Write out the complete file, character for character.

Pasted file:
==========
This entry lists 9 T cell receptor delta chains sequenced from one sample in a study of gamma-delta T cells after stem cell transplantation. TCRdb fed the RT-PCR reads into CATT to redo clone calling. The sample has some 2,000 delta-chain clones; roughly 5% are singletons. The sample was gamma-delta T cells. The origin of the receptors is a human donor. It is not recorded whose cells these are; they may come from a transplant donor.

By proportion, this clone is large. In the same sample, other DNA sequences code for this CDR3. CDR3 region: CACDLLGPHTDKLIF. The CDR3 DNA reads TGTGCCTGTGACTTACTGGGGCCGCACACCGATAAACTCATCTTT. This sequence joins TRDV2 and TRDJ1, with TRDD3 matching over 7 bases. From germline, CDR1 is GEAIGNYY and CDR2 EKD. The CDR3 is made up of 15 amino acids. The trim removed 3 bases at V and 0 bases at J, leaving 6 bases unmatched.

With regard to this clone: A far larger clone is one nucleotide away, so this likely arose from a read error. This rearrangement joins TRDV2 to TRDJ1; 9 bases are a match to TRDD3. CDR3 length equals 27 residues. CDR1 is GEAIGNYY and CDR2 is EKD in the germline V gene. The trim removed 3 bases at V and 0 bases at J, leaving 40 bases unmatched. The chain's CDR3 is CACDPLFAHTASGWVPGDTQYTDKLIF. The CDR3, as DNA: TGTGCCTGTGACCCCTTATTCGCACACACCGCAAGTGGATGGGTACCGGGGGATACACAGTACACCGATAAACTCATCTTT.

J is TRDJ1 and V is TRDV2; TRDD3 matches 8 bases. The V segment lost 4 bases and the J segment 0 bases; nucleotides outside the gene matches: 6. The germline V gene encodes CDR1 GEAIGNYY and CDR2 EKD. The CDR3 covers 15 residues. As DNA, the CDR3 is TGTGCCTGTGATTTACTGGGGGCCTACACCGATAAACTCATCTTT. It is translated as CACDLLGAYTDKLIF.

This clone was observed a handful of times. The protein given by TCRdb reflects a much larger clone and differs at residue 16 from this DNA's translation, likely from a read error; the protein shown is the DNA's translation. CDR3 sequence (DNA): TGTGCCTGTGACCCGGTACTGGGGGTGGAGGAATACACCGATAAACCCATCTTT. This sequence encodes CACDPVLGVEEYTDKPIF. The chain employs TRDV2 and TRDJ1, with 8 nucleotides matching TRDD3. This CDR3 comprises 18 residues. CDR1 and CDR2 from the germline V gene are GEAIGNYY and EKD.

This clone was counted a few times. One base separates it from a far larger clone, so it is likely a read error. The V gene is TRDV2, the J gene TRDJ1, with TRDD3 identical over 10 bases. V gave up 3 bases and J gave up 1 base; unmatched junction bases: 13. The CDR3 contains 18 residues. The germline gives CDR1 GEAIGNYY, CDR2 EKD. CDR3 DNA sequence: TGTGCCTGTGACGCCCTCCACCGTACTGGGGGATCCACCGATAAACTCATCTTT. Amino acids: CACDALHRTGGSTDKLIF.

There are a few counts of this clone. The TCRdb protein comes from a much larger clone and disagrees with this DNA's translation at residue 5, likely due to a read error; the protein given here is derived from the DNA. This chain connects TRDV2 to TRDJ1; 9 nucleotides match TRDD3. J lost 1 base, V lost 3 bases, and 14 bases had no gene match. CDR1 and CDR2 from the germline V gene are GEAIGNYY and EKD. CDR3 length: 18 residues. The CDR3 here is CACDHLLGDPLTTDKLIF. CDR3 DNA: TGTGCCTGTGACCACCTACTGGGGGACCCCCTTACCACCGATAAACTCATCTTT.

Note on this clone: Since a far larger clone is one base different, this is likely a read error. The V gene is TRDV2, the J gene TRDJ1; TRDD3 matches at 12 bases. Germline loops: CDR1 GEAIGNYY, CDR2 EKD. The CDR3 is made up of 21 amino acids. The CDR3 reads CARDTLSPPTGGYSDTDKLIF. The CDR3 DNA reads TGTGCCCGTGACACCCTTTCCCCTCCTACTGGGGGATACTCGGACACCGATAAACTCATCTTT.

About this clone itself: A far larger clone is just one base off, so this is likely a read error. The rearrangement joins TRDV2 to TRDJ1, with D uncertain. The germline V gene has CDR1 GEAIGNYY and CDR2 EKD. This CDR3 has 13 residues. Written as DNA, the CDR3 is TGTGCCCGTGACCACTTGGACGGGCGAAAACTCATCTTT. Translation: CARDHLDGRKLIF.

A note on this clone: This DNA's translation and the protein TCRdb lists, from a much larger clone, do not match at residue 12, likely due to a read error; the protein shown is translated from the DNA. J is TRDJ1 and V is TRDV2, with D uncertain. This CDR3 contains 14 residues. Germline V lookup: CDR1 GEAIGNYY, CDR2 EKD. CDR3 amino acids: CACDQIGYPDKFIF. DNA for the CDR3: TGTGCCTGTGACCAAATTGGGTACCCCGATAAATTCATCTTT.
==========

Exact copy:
This entry lists 9 T cell receptor delta chains sequenced from one sample in a study of gamma-delta T cells after stem cell transplantation. TCRdb fed the RT-PCR reads into CATT to redo clone calling. The sample has some 2,000 delta-chain clones; roughly 5% are singletons. The sample was gamma-delta T cells. The origin of the receptors is a human donor. It is not recorded whose cells these are; they may come from a transplant donor.

By proportion, this clone is large. In the same sample, other DNA sequences code for this CDR3. CDR3 region: CACDLLGPHTDKLIF. The CDR3 DNA reads TGTGCCTGTGACTTACTGGGGCCGCACACCGATAAACTCATCTTT. This sequence joins TRDV2 and TRDJ1, with TRDD3 matching over 7 bases. From germline, CDR1 is GEAIGNYY and CDR2 EKD. The CDR3 is made up of 15 amino acids. The trim removed 3 bases at V and 0 bases at J, leaving 6 bases unmatched.

With regard to this clone: A far larger clone is one nucleotide away, so this likely arose from a read error. This rearrangement joins TRDV2 to TRDJ1; 9 bases are a match to TRDD3. CDR3 length equals 27 residues. CDR1 is GEAIGNYY and CDR2 is EKD in the germline V gene. The trim removed 3 bases at V and 0 bases at J, leaving 40 bases unmatched. The chain's CDR3 is CACDPLFAHTASGWVPGDTQYTDKLIF. The CDR3, as DNA: TGTGCCTGTGACCCCTTATTCGCACACACCGCAAGTGGATGGGTACCGGGGGATACACAGTACACCGATAAACTCATCTTT.

J is TRDJ1 and V is TRDV2; TRDD3 matches 8 bases. The V segment lost 4 bases and the J segment 0 bases; nucleotides outside the gene matches: 6. The germline V gene encodes CDR1 GEAIGNYY and CDR2 EKD. The CDR3 covers 15 residues. As DNA, the CDR3 is TGTGCCTGTGATTTACTGGGGGCCTACACCGATAAACTCATCTTT. It is translated as CACDLLGAYTDKLIF.

This clone was observed a handful of times. The protein given by TCRdb reflects a much larger clone and differs at residue 16 from this DNA's translation, likely from a read error; the protein shown is the DNA's translation. CDR3 sequence (DNA): TGTGCCTGTGACCCGGTACTGGGGGTGGAGGAATACACCGATAAACCCATCTTT. This sequence encodes CACDPVLGVEEYTDKPIF. The chain employs TRDV2 and TRDJ1, with 8 nucleotides matching TRDD3. This CDR3 comprises 18 residues. CDR1 and CDR2 from the germline V gene are GEAIGNYY and EKD.

This clone was counted a few times. One base separates it from a far larger clone, so it is likely a read error. The V gene is TRDV2, the J gene TRDJ1, with TRDD3 identical over 10 bases. V gave up 3 bases and J gave up 1 base; unmatched junction bases: 13. The CDR3 contains 18 residues. The germline gives CDR1 GEAIGNYY, CDR2 EKD. CDR3 DNA sequence: TGTGCCTGTGACGCCCTCCACCGTACTGGGGGATCCACCGATAAACTCATCTTT. Amino acids: CACDALHRTGGSTDKLIF.

There are a few counts of this clone. The TCRdb protein comes from a much larger clone and disagrees with this DNA's translation at residue 5, likely due to a read error; the protein given here is derived from the DNA. This chain connects TRDV2 to TRDJ1; 9 nucleotides match TRDD3. J lost 1 base, V lost 3 bases, and 14 bases had no gene match. CDR1 and CDR2 from the germline V gene are GEAIGNYY and EKD. CDR3 length: 18 residues. The CDR3 here is CACDHLLGDPLTTDKLIF. CDR3 DNA: TGTGCCTGTGACCACCTACTGGGGGACCCCCTTACCACCGATAAACTCATCTTT.

Note on this clone: Since a far larger clone is one base different, this is likely a read error. The V gene is TRDV2, the J gene TRDJ1; TRDD3 matches at 12 bases. Germline loops: CDR1 GEAIGNYY, CDR2 EKD. The CDR3 is made up of 21 amino acids. The CDR3 reads CARDTLSPPTGGYSDTDKLIF. The CDR3 DNA reads TGTGCCCGTGACACCCTTTCCCCTCCTACTGGGGGATACTCGGACACCGATAAACTCATCTTT.

About this clone itself: A far larger clone is just one base off, so this is likely a read error. The rearrangement joins TRDV2 to TRDJ1, with D uncertain. The germline V gene has CDR1 GEAIGNYY and CDR2 EKD. This CDR3 has 13 residues. Written as DNA, the CDR3 is TGTGCCCGTGACCACTTGGACGGGCGAAAACTCATCTTT. Translation: CARDHLDGRKLIF.

A note on this clone: This DNA's translation and the protein TCRdb lists, from a much larger clone, do not match at residue 12, likely due to a read error; the protein shown is translated from the DNA. J is TRDJ1 and V is TRDV2, with D uncertain. This CDR3 contains 14 residues. Germline V lookup: CDR1 GEAIGNYY, CDR2 EKD. CDR3 amino acids: CACDQIGYPDKFIF. DNA for the CDR3: TGTGCCTGTGACCAAATTGGGTACCCCGATAAATTCATCTTT.